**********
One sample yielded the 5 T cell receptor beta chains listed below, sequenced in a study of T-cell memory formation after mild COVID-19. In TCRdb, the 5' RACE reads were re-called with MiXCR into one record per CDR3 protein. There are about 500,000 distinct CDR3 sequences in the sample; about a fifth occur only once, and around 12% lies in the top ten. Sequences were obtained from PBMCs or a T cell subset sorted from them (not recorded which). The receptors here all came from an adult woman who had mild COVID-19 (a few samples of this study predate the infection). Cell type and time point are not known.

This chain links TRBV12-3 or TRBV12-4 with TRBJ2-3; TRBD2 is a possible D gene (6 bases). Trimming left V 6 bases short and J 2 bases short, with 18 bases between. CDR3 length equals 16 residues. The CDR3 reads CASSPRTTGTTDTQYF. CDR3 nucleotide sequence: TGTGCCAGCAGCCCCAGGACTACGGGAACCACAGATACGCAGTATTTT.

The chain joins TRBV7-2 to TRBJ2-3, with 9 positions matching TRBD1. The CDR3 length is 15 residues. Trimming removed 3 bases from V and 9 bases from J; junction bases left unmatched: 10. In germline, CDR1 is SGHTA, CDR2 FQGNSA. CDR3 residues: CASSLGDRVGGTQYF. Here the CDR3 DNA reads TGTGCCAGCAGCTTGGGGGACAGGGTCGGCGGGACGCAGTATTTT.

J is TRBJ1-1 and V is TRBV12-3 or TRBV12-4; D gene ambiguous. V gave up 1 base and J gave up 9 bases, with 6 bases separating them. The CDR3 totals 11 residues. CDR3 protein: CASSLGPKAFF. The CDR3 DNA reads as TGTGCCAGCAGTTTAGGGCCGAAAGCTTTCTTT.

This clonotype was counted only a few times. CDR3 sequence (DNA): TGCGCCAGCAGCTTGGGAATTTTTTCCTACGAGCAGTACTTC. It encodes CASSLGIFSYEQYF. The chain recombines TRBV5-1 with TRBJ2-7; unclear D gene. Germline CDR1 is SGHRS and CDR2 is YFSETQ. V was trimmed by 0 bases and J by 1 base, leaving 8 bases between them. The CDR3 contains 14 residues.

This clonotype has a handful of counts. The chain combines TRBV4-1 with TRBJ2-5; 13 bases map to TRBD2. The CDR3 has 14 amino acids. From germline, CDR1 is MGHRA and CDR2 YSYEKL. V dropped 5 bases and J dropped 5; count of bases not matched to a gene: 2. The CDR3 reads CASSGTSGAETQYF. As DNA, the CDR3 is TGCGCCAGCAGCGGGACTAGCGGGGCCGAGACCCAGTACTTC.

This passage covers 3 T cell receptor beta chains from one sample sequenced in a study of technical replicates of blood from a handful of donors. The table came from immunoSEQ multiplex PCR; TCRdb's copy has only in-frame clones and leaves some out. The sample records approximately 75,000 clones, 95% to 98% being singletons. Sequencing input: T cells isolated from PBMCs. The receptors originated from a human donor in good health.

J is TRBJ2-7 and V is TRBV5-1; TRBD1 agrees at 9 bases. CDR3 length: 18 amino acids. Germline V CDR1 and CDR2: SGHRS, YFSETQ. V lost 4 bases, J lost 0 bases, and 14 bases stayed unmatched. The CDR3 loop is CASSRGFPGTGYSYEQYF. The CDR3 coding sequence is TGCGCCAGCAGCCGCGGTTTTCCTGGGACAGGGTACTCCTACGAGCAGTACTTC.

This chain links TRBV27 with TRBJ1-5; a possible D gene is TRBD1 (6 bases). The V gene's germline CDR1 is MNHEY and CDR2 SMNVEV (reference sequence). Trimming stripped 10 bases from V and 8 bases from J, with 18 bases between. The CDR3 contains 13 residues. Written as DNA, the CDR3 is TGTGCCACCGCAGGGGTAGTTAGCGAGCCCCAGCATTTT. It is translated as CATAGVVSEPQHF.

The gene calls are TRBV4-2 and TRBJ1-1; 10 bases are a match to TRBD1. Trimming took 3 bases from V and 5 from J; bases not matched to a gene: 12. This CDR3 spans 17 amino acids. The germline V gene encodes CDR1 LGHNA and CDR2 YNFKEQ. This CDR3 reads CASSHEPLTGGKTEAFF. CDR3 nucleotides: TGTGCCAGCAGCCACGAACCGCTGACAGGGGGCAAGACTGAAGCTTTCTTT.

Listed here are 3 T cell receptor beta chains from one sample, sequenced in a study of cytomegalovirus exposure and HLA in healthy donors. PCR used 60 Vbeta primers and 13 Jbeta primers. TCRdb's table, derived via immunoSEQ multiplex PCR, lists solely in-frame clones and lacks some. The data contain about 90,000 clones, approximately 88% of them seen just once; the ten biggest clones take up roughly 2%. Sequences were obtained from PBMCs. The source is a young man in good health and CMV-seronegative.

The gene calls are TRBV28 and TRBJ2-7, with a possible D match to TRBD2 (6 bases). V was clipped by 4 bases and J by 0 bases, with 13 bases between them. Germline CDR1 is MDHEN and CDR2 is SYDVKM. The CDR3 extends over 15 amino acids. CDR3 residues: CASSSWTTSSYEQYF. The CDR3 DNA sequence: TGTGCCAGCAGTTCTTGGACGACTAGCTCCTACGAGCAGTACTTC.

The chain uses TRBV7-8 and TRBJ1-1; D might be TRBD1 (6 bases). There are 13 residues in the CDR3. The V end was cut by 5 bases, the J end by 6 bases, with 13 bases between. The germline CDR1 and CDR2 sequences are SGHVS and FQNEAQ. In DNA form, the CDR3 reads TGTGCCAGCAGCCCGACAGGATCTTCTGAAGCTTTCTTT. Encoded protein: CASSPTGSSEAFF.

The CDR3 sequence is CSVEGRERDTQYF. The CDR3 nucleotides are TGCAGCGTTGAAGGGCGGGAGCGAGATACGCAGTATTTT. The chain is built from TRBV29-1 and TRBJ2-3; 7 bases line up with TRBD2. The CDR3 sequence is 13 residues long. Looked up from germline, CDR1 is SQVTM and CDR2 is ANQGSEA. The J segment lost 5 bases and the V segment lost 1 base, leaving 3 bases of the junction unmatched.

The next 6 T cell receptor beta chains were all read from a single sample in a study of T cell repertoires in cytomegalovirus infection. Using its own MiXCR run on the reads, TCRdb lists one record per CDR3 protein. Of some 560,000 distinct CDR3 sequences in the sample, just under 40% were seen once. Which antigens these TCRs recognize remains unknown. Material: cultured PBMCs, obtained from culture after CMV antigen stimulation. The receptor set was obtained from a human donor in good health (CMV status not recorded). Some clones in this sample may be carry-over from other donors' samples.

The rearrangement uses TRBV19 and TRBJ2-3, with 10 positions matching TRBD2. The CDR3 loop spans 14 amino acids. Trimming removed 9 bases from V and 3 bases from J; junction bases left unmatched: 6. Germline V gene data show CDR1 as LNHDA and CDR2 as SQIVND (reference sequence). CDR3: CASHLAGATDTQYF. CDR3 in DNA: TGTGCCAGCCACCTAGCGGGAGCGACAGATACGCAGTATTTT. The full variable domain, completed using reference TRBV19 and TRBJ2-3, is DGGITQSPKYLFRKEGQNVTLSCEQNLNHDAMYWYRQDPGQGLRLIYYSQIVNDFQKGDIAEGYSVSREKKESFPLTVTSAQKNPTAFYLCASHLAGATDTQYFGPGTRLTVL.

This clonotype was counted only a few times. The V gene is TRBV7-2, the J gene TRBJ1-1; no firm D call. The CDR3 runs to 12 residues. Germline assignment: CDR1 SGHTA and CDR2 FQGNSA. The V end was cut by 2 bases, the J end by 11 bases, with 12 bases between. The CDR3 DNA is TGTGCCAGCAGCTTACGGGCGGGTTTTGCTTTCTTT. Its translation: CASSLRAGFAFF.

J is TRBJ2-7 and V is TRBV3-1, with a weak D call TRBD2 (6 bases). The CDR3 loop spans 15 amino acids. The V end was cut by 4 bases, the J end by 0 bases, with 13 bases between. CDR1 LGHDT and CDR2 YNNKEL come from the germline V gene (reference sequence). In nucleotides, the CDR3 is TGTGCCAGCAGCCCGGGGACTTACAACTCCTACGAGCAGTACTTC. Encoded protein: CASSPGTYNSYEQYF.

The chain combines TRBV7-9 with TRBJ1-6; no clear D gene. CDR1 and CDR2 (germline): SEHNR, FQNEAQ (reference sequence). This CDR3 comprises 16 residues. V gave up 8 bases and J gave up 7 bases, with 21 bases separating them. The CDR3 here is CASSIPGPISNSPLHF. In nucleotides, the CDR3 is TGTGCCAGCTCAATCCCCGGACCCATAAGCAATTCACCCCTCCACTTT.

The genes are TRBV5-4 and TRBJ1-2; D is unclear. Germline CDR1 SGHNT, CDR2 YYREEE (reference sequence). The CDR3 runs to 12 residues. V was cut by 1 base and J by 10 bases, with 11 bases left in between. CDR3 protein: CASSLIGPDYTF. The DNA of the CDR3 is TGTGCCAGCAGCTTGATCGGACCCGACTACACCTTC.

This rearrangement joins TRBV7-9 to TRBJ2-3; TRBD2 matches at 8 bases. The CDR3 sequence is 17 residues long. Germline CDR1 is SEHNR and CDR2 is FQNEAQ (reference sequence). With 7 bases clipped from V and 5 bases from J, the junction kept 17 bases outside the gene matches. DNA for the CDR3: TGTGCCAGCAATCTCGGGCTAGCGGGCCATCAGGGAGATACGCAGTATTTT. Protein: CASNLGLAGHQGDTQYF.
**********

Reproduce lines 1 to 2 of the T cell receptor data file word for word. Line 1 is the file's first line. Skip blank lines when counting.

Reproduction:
One sample yielded the 5 T cell receptor beta chains listed below, sequenced in a study of T-cell memory formation after mild COVID-19. In TCRdb, the 5' RACE reads were re-called with MiXCR into one record per CDR3 protein. There are about 500,000 distinct CDR3 sequences in the sample; about a fifth occur only once, and around 12% lies in the top ten. Sequences were obtained from PBMCs or a T cell subset sorted from them (not recorded which). The receptors here all came from an adult woman who had mild COVID-19 (a few samples of this study predate the infection). Cell type and time point are not known.

This chain links TRBV12-3 or TRBV12-4 with TRBJ2-3; TRBD2 is a possible D gene (6 bases). Trimming left V 6 bases short and J 2 bases short, with 18 bases between. CDR3 length equals 16 residues. The CDR3 reads CASSPRTTGTTDTQYF. CDR3 nucleotide sequence: TGTGCCAGCAGCCCCAGGACTACGGGAACCACAGATACGCAGTATTTT.